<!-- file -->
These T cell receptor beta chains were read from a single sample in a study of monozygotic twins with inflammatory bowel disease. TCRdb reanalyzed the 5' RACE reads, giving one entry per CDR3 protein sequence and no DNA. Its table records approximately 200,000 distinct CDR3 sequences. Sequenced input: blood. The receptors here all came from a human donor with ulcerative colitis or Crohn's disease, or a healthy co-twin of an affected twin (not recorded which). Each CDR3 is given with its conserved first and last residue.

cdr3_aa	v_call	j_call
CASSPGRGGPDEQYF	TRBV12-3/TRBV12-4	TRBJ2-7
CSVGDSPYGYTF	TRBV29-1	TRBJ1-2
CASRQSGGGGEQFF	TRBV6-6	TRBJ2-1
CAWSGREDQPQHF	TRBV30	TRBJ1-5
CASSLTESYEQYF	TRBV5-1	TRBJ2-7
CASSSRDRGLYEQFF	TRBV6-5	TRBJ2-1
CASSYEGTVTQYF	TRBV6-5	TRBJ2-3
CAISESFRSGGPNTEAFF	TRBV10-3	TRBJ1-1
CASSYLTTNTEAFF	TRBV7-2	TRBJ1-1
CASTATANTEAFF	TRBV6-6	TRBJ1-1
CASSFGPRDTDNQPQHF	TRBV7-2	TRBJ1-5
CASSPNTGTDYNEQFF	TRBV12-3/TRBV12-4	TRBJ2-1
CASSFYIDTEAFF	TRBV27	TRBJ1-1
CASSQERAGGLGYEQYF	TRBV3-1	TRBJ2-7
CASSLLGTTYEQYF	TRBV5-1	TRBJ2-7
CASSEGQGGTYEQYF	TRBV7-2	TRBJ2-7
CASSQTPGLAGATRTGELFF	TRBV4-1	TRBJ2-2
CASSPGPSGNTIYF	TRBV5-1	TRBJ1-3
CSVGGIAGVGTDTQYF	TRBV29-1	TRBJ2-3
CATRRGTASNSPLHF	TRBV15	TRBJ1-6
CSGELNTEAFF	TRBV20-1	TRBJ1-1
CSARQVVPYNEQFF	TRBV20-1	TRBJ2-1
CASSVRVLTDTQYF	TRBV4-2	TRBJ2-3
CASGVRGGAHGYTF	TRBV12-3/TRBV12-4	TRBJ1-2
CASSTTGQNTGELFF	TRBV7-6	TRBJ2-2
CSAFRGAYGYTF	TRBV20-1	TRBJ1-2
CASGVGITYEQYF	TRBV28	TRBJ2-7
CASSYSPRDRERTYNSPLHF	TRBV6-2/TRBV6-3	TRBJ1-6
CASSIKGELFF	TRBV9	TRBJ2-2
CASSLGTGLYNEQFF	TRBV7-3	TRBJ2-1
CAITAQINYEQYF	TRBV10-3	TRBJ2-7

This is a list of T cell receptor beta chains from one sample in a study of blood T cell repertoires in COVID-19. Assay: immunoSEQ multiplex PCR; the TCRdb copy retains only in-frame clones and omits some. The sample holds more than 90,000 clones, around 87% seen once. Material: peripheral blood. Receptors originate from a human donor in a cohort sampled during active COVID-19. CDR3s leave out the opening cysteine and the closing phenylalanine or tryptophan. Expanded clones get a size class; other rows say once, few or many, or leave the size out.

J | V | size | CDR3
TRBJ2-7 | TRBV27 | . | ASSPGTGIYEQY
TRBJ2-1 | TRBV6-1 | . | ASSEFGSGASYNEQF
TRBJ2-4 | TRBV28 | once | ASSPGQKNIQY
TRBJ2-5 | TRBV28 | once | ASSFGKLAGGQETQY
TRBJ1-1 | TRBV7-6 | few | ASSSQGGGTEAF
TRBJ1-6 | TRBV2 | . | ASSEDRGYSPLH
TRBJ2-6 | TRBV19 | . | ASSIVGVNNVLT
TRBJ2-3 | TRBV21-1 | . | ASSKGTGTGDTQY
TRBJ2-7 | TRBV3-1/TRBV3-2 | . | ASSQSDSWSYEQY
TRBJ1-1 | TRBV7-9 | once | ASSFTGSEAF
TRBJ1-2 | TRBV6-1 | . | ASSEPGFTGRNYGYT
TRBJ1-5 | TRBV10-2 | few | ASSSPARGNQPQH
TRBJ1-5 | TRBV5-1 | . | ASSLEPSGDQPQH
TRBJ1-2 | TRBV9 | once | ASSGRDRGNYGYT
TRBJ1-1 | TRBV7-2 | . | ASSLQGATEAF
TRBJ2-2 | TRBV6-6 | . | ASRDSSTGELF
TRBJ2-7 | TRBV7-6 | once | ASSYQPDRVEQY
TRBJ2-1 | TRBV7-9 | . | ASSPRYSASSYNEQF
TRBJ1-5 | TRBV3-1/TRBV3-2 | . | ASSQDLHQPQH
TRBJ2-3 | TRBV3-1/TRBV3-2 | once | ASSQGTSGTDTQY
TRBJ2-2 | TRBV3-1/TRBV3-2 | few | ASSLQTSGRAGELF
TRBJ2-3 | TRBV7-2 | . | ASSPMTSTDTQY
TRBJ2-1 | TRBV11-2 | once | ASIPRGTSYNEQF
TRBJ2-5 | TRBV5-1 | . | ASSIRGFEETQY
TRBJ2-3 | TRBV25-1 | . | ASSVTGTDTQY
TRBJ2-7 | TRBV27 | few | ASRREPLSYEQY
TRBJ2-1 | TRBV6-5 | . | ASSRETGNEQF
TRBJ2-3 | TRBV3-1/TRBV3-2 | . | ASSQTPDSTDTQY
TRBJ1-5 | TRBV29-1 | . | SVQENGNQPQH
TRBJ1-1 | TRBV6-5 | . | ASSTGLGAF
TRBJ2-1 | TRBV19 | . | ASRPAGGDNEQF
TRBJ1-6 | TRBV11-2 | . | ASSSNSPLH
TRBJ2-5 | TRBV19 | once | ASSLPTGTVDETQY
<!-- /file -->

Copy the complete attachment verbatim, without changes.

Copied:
These T cell receptor beta chains were read from a single sample in a study of monozygotic twins with inflammatory bowel disease. TCRdb reanalyzed the 5' RACE reads, giving one entry per CDR3 protein sequence and no DNA. Its table records approximately 200,000 distinct CDR3 sequences. Sequenced input: blood. The receptors here all came from a human donor with ulcerative colitis or Crohn's disease, or a healthy co-twin of an affected twin (not recorded which). Each CDR3 is given with its conserved first and last residue.

cdr3_aa	v_call	j_call
CASSPGRGGPDEQYF	TRBV12-3/TRBV12-4	TRBJ2-7
CSVGDSPYGYTF	TRBV29-1	TRBJ1-2
CASRQSGGGGEQFF	TRBV6-6	TRBJ2-1
CAWSGREDQPQHF	TRBV30	TRBJ1-5
CASSLTESYEQYF	TRBV5-1	TRBJ2-7
CASSSRDRGLYEQFF	TRBV6-5	TRBJ2-1
CASSYEGTVTQYF	TRBV6-5	TRBJ2-3
CAISESFRSGGPNTEAFF	TRBV10-3	TRBJ1-1
CASSYLTTNTEAFF	TRBV7-2	TRBJ1-1
CASTATANTEAFF	TRBV6-6	TRBJ1-1
CASSFGPRDTDNQPQHF	TRBV7-2	TRBJ1-5
CASSPNTGTDYNEQFF	TRBV12-3/TRBV12-4	TRBJ2-1
CASSFYIDTEAFF	TRBV27	TRBJ1-1
CASSQERAGGLGYEQYF	TRBV3-1	TRBJ2-7
CASSLLGTTYEQYF	TRBV5-1	TRBJ2-7
CASSEGQGGTYEQYF	TRBV7-2	TRBJ2-7
CASSQTPGLAGATRTGELFF	TRBV4-1	TRBJ2-2
CASSPGPSGNTIYF	TRBV5-1	TRBJ1-3
CSVGGIAGVGTDTQYF	TRBV29-1	TRBJ2-3
CATRRGTASNSPLHF	TRBV15	TRBJ1-6
CSGELNTEAFF	TRBV20-1	TRBJ1-1
CSARQVVPYNEQFF	TRBV20-1	TRBJ2-1
CASSVRVLTDTQYF	TRBV4-2	TRBJ2-3
CASGVRGGAHGYTF	TRBV12-3/TRBV12-4	TRBJ1-2
CASSTTGQNTGELFF	TRBV7-6	TRBJ2-2
CSAFRGAYGYTF	TRBV20-1	TRBJ1-2
CASGVGITYEQYF	TRBV28	TRBJ2-7
CASSYSPRDRERTYNSPLHF	TRBV6-2/TRBV6-3	TRBJ1-6
CASSIKGELFF	TRBV9	TRBJ2-2
CASSLGTGLYNEQFF	TRBV7-3	TRBJ2-1
CAITAQINYEQYF	TRBV10-3	TRBJ2-7

This is a list of T cell receptor beta chains from one sample in a study of blood T cell repertoires in COVID-19. Assay: immunoSEQ multiplex PCR; the TCRdb copy retains only in-frame clones and omits some. The sample holds more than 90,000 clones, around 87% seen once. Material: peripheral blood. Receptors originate from a human donor in a cohort sampled during active COVID-19. CDR3s leave out the opening cysteine and the closing phenylalanine or tryptophan. Expanded clones get a size class; other rows say once, few or many, or leave the size out.

J | V | size | CDR3
TRBJ2-7 | TRBV27 | . | ASSPGTGIYEQY
TRBJ2-1 | TRBV6-1 | . | ASSEFGSGASYNEQF
TRBJ2-4 | TRBV28 | once | ASSPGQKNIQY
TRBJ2-5 | TRBV28 | once | ASSFGKLAGGQETQY
TRBJ1-1 | TRBV7-6 | few | ASSSQGGGTEAF
TRBJ1-6 | TRBV2 | . | ASSEDRGYSPLH
TRBJ2-6 | TRBV19 | . | ASSIVGVNNVLT
TRBJ2-3 | TRBV21-1 | . | ASSKGTGTGDTQY
TRBJ2-7 | TRBV3-1/TRBV3-2 | . | ASSQSDSWSYEQY
TRBJ1-1 | TRBV7-9 | once | ASSFTGSEAF
TRBJ1-2 | TRBV6-1 | . | ASSEPGFTGRNYGYT
TRBJ1-5 | TRBV10-2 | few | ASSSPARGNQPQH
TRBJ1-5 | TRBV5-1 | . | ASSLEPSGDQPQH
TRBJ1-2 | TRBV9 | once | ASSGRDRGNYGYT
TRBJ1-1 | TRBV7-2 | . | ASSLQGATEAF
TRBJ2-2 | TRBV6-6 | . | ASRDSSTGELF
TRBJ2-7 | TRBV7-6 | once | ASSYQPDRVEQY
TRBJ2-1 | TRBV7-9 | . | ASSPRYSASSYNEQF
TRBJ1-5 | TRBV3-1/TRBV3-2 | . | ASSQDLHQPQH
TRBJ2-3 | TRBV3-1/TRBV3-2 | once | ASSQGTSGTDTQY
TRBJ2-2 | TRBV3-1/TRBV3-2 | few | ASSLQTSGRAGELF
TRBJ2-3 | TRBV7-2 | . | ASSPMTSTDTQY
TRBJ2-1 | TRBV11-2 | once | ASIPRGTSYNEQF
TRBJ2-5 | TRBV5-1 | . | ASSIRGFEETQY
TRBJ2-3 | TRBV25-1 | . | ASSVTGTDTQY
TRBJ2-7 | TRBV27 | few | ASRREPLSYEQY
TRBJ2-1 | TRBV6-5 | . | ASSRETGNEQF
TRBJ2-3 | TRBV3-1/TRBV3-2 | . | ASSQTPDSTDTQY
TRBJ1-5 | TRBV29-1 | . | SVQENGNQPQH
TRBJ1-1 | TRBV6-5 | . | ASSTGLGAF
TRBJ2-1 | TRBV19 | . | ASRPAGGDNEQF
TRBJ1-6 | TRBV11-2 | . | ASSSNSPLH
TRBJ2-5 | TRBV19 | once | ASSLPTGTVDETQY